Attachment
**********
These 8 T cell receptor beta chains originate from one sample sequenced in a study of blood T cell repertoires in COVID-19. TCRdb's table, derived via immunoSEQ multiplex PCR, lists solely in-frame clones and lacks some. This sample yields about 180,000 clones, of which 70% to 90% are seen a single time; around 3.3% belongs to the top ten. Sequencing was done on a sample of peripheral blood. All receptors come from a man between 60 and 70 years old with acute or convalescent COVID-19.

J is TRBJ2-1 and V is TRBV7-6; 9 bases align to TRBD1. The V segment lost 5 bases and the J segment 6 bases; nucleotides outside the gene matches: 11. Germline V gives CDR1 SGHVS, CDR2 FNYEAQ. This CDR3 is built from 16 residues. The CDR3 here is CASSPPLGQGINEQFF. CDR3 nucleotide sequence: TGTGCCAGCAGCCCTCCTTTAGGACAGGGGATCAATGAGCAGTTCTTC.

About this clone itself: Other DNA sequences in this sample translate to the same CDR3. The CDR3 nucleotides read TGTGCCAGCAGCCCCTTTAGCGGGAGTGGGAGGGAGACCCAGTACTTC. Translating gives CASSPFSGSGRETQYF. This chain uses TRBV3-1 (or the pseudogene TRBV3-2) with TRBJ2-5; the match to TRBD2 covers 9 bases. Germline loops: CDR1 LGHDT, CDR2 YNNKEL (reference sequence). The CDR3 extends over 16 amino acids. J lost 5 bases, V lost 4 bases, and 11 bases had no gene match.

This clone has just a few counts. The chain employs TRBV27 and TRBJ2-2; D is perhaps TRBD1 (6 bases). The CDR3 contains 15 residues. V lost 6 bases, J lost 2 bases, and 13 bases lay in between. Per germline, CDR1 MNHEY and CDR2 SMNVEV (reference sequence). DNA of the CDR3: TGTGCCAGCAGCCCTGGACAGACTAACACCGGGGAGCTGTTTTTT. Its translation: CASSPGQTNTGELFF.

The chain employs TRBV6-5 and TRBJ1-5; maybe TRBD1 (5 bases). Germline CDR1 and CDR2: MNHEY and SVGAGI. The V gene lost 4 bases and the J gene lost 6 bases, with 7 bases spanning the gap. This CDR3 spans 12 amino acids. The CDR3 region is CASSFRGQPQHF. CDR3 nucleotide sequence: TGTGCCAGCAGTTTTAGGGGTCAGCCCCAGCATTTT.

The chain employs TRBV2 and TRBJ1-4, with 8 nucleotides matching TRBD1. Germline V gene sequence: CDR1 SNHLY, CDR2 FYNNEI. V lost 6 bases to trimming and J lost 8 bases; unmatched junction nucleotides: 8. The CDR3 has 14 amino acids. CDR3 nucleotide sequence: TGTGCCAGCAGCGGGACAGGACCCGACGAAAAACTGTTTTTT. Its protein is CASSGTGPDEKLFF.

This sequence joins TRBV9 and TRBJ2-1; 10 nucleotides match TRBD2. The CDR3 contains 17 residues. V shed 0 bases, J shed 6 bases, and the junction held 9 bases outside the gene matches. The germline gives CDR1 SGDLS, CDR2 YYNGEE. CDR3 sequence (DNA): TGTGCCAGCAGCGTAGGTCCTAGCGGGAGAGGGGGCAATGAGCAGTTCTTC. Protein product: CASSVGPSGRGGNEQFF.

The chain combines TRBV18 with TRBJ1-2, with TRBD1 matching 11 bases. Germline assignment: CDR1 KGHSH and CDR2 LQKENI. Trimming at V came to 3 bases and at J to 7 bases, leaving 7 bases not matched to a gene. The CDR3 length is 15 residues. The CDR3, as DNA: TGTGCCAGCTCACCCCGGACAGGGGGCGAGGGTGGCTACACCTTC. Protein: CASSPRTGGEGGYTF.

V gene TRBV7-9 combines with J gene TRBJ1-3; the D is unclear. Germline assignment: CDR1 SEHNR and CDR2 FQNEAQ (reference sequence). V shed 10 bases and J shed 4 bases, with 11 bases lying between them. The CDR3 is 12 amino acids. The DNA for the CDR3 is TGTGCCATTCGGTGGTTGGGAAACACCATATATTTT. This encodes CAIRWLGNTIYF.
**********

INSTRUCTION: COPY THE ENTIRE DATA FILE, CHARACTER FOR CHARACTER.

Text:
These 8 T cell receptor beta chains originate from one sample sequenced in a study of blood T cell repertoires in COVID-19. TCRdb's table, derived via immunoSEQ multiplex PCR, lists solely in-frame clones and lacks some. This sample yields about 180,000 clones, of which 70% to 90% are seen a single time; around 3.3% belongs to the top ten. Sequencing was done on a sample of peripheral blood. All receptors come from a man between 60 and 70 years old with acute or convalescent COVID-19.

J is TRBJ2-1 and V is TRBV7-6; 9 bases align to TRBD1. The V segment lost 5 bases and the J segment 6 bases; nucleotides outside the gene matches: 11. Germline V gives CDR1 SGHVS, CDR2 FNYEAQ. This CDR3 is built from 16 residues. The CDR3 here is CASSPPLGQGINEQFF. CDR3 nucleotide sequence: TGTGCCAGCAGCCCTCCTTTAGGACAGGGGATCAATGAGCAGTTCTTC.

About this clone itself: Other DNA sequences in this sample translate to the same CDR3. The CDR3 nucleotides read TGTGCCAGCAGCCCCTTTAGCGGGAGTGGGAGGGAGACCCAGTACTTC. Translating gives CASSPFSGSGRETQYF. This chain uses TRBV3-1 (or the pseudogene TRBV3-2) with TRBJ2-5; the match to TRBD2 covers 9 bases. Germline loops: CDR1 LGHDT, CDR2 YNNKEL (reference sequence). The CDR3 extends over 16 amino acids. J lost 5 bases, V lost 4 bases, and 11 bases had no gene match.

This clone has just a few counts. The chain employs TRBV27 and TRBJ2-2; D is perhaps TRBD1 (6 bases). The CDR3 contains 15 residues. V lost 6 bases, J lost 2 bases, and 13 bases lay in between. Per germline, CDR1 MNHEY and CDR2 SMNVEV (reference sequence). DNA of the CDR3: TGTGCCAGCAGCCCTGGACAGACTAACACCGGGGAGCTGTTTTTT. Its translation: CASSPGQTNTGELFF.

The chain employs TRBV6-5 and TRBJ1-5; maybe TRBD1 (5 bases). Germline CDR1 and CDR2: MNHEY and SVGAGI. The V gene lost 4 bases and the J gene lost 6 bases, with 7 bases spanning the gap. This CDR3 spans 12 amino acids. The CDR3 region is CASSFRGQPQHF. CDR3 nucleotide sequence: TGTGCCAGCAGTTTTAGGGGTCAGCCCCAGCATTTT.

The chain employs TRBV2 and TRBJ1-4, with 8 nucleotides matching TRBD1. Germline V gene sequence: CDR1 SNHLY, CDR2 FYNNEI. V lost 6 bases to trimming and J lost 8 bases; unmatched junction nucleotides: 8. The CDR3 has 14 amino acids. CDR3 nucleotide sequence: TGTGCCAGCAGCGGGACAGGACCCGACGAAAAACTGTTTTTT. Its protein is CASSGTGPDEKLFF.

This sequence joins TRBV9 and TRBJ2-1; 10 nucleotides match TRBD2. The CDR3 contains 17 residues. V shed 0 bases, J shed 6 bases, and the junction held 9 bases outside the gene matches. The germline gives CDR1 SGDLS, CDR2 YYNGEE. CDR3 sequence (DNA): TGTGCCAGCAGCGTAGGTCCTAGCGGGAGAGGGGGCAATGAGCAGTTCTTC. Protein product: CASSVGPSGRGGNEQFF.

The chain combines TRBV18 with TRBJ1-2, with TRBD1 matching 11 bases. Germline assignment: CDR1 KGHSH and CDR2 LQKENI. Trimming at V came to 3 bases and at J to 7 bases, leaving 7 bases not matched to a gene. The CDR3 length is 15 residues. The CDR3, as DNA: TGTGCCAGCTCACCCCGGACAGGGGGCGAGGGTGGCTACACCTTC. Protein: CASSPRTGGEGGYTF.

V gene TRBV7-9 combines with J gene TRBJ1-3; the D is unclear. Germline assignment: CDR1 SEHNR and CDR2 FQNEAQ (reference sequence). V shed 10 bases and J shed 4 bases, with 11 bases lying between them. The CDR3 is 12 amino acids. The DNA for the CDR3 is TGTGCCATTCGGTGGTTGGGAAACACCATATATTTT. This encodes CAIRWLGNTIYF.